The Cookie Sheets

When shopping for new cookie sheets, it's easy to feel spoiled for choice. To zero in on the features that matter the most and winnow out the workhorses that would withstand the most demanding use, we sought the advice of baking experts who depend on cookie sheets constantly. Among them were Joanne Chang, the James Beard Award-winning pastry chef/owner of Flour Bakery + Cafe in Boston and Cambridge, Massachusetts and author of "Flour;" Genevieve Ko, recipe-developer, culinary consultant, and author of "Better Baking," and Dorie Greenspan, the beloved baking authority and award-winning author of more than a dozen cookbooks, including the recently-released "Dorie's Cookies." We also scoured the web, taking notes from culinary and consumer sites including Cooks Illustrated, The Sweethome, Epicurious, Serious Eats, as well as user reviews on Amazon and conversations on forums like Chowhound.


While the terms baking sheet and cookie sheet are often used interchangeably, there are considerable differences between the two. Baking sheets have rimmed edges and are usually about 13" by 18" in size—a dimension that's known as a "half-sheet" pan and fits perfectly on most oven racks with just enough room around the edges to allow for even air circulation. The workhorses of a commercial kitchen, rimmed half sheets are terrific not just for for baking cookies but also pastries, shortbreads, sheet cakes, and roasting vegetables, meat, or toasting nuts. Aluminum is generally the material of choice for manufacturers due to its reasonable price, durability, and high heat conductivity and efficiency. Fast to heat up, aluminum is also fast to cool down—which helps prevent inadvertent burns and reduces the wait time between getting batches in the oven if you are reusing the same pan. While it is primarily a cosmetic concern, aluminum's light color can be prone to staining—but slipping a sheet of parchment or a silicone baking mat onto the sheet before baking is a quick and easy way to expedite cleanup and prolong its life.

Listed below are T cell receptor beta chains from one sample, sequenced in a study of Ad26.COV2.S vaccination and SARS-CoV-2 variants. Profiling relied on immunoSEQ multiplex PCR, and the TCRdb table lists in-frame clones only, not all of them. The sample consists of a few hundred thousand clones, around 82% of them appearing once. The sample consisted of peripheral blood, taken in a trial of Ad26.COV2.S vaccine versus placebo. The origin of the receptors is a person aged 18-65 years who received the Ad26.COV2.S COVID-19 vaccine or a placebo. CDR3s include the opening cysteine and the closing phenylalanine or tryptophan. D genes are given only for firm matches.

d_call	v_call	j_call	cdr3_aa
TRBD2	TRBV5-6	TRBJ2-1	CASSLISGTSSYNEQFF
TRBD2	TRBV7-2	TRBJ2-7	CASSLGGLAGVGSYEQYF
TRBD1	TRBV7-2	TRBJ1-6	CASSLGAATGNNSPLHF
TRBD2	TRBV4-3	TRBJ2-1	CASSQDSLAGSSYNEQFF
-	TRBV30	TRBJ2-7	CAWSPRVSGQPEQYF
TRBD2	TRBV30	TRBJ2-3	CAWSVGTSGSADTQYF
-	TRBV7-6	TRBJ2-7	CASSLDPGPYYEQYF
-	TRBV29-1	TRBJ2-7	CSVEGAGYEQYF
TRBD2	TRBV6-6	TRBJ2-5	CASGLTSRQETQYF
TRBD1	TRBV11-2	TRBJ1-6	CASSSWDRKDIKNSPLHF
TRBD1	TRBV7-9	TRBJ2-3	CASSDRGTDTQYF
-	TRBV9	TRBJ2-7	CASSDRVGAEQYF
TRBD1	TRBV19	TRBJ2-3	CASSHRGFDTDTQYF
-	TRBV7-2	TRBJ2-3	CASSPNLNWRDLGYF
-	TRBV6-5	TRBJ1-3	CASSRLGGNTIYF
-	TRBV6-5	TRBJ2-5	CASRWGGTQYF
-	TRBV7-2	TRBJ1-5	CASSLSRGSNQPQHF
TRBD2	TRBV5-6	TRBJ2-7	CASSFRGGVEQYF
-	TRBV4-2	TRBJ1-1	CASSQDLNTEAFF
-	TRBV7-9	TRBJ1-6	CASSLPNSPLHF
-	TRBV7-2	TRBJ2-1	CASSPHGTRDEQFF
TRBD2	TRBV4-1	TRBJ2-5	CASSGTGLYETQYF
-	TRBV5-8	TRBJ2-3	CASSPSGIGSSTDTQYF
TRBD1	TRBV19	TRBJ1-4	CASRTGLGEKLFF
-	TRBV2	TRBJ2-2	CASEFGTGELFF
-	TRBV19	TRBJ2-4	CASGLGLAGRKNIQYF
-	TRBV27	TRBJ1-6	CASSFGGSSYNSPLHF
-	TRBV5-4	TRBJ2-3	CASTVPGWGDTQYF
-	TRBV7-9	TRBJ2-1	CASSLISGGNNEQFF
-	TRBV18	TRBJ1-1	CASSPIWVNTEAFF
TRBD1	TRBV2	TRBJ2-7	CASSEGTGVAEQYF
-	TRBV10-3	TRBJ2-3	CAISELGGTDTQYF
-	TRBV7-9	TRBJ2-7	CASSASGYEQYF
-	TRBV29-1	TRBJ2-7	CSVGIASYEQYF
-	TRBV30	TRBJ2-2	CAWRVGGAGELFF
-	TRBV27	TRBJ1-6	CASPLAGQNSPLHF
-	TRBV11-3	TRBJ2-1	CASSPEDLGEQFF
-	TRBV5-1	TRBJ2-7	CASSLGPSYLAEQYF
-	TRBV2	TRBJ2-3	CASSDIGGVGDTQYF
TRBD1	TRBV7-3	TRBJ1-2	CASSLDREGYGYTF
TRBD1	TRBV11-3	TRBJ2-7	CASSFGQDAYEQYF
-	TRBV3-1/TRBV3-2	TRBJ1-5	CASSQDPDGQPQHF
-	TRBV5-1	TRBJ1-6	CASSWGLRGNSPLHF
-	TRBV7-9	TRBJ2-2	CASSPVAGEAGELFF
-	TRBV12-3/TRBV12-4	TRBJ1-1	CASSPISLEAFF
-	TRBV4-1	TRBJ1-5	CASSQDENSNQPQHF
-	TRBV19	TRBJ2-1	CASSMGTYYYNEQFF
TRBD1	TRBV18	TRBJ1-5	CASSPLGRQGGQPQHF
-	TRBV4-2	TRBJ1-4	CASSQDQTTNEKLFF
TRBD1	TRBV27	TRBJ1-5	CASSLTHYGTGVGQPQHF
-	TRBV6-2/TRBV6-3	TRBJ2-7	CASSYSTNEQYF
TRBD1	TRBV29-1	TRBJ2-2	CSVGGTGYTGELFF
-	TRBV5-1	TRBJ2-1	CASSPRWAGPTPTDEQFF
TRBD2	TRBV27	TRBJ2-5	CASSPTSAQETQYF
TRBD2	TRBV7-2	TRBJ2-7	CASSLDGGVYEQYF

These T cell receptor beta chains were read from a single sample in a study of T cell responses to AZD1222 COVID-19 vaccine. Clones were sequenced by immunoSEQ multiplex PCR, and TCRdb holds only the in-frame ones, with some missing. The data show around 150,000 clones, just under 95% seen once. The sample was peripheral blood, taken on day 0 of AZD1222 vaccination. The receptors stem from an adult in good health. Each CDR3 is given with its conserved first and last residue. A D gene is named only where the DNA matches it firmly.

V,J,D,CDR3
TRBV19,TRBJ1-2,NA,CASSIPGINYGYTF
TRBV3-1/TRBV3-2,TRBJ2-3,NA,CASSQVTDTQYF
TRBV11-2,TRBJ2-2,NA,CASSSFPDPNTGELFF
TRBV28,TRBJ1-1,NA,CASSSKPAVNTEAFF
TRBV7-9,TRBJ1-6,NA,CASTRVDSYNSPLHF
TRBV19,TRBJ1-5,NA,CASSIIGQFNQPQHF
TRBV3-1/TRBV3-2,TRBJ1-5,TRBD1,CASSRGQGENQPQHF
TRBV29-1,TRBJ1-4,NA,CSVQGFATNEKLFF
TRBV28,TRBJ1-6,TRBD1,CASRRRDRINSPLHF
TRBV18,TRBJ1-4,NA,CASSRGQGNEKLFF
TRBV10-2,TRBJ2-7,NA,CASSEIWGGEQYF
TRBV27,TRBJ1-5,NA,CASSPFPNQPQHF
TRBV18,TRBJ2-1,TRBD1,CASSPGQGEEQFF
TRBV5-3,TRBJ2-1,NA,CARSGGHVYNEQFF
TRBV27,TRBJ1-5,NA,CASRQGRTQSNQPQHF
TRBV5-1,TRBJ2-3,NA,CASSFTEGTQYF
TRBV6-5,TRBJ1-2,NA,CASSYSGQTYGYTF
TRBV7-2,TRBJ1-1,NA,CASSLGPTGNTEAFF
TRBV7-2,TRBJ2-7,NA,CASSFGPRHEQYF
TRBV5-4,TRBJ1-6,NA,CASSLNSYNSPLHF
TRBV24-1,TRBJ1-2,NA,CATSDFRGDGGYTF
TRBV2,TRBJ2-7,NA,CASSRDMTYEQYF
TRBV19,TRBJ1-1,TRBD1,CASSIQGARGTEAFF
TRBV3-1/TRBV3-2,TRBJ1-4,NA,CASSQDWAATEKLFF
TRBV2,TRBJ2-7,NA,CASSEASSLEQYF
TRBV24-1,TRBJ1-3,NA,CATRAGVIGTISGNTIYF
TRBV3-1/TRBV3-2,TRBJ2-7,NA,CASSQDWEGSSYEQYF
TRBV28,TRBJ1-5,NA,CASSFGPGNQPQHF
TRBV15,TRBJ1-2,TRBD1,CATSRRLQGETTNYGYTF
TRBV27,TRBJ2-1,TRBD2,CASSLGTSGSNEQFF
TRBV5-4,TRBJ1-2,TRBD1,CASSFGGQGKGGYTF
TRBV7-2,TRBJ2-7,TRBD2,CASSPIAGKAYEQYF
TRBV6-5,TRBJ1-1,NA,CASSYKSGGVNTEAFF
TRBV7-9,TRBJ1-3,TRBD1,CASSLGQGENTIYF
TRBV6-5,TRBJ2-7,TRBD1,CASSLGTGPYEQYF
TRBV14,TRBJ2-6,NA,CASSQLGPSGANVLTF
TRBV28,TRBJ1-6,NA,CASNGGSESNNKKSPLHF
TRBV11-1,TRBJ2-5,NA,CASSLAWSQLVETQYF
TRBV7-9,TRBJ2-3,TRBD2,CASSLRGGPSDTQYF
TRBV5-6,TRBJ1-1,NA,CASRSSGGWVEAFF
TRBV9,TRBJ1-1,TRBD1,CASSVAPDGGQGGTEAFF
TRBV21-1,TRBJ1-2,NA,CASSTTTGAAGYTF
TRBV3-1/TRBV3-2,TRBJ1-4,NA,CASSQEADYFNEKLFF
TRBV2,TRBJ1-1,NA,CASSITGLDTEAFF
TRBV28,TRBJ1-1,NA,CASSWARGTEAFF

Cookie sheets, on the other hand, sport flat edges with small lips on one or two sides that act as handles and assist with maneuvering and gripping. Their large, flat surface area accommodates large batches of cookies and allows for graceful rotating of pans within the oven—and can make it easier to slide cookies off the pan and onto a cooling rack when the baking is through. But versatility is not their strong suit: without four rimmed edges to contain spills or crumbs, many other tasks—from roasting olive oil-tossed veggies to toasting nuts or breadcrumbs—are out of their reach.


Whichever type of pan you choose, other key factors that should be considered are thickness and finish (natural or nonstick). A baking sheet's relative heft is something you can test fairly accurately by touch, but if you want to double check the thickness, the specification to look for is "gauge." For instance, most of our favorite picks fell in the 10-18 gauge range. (Note that gauge is a retrogressive scale, meaning the higher numbers indicate lower thickness.) Gauge is important not just because a sturdy pan feels good in the hand: thinner pans are also more likely to warp in the high heat of the oven (which can lead to unevenly cooked or slumped and misshapen results) and to burn the underside of cookies before the tops can fully brown.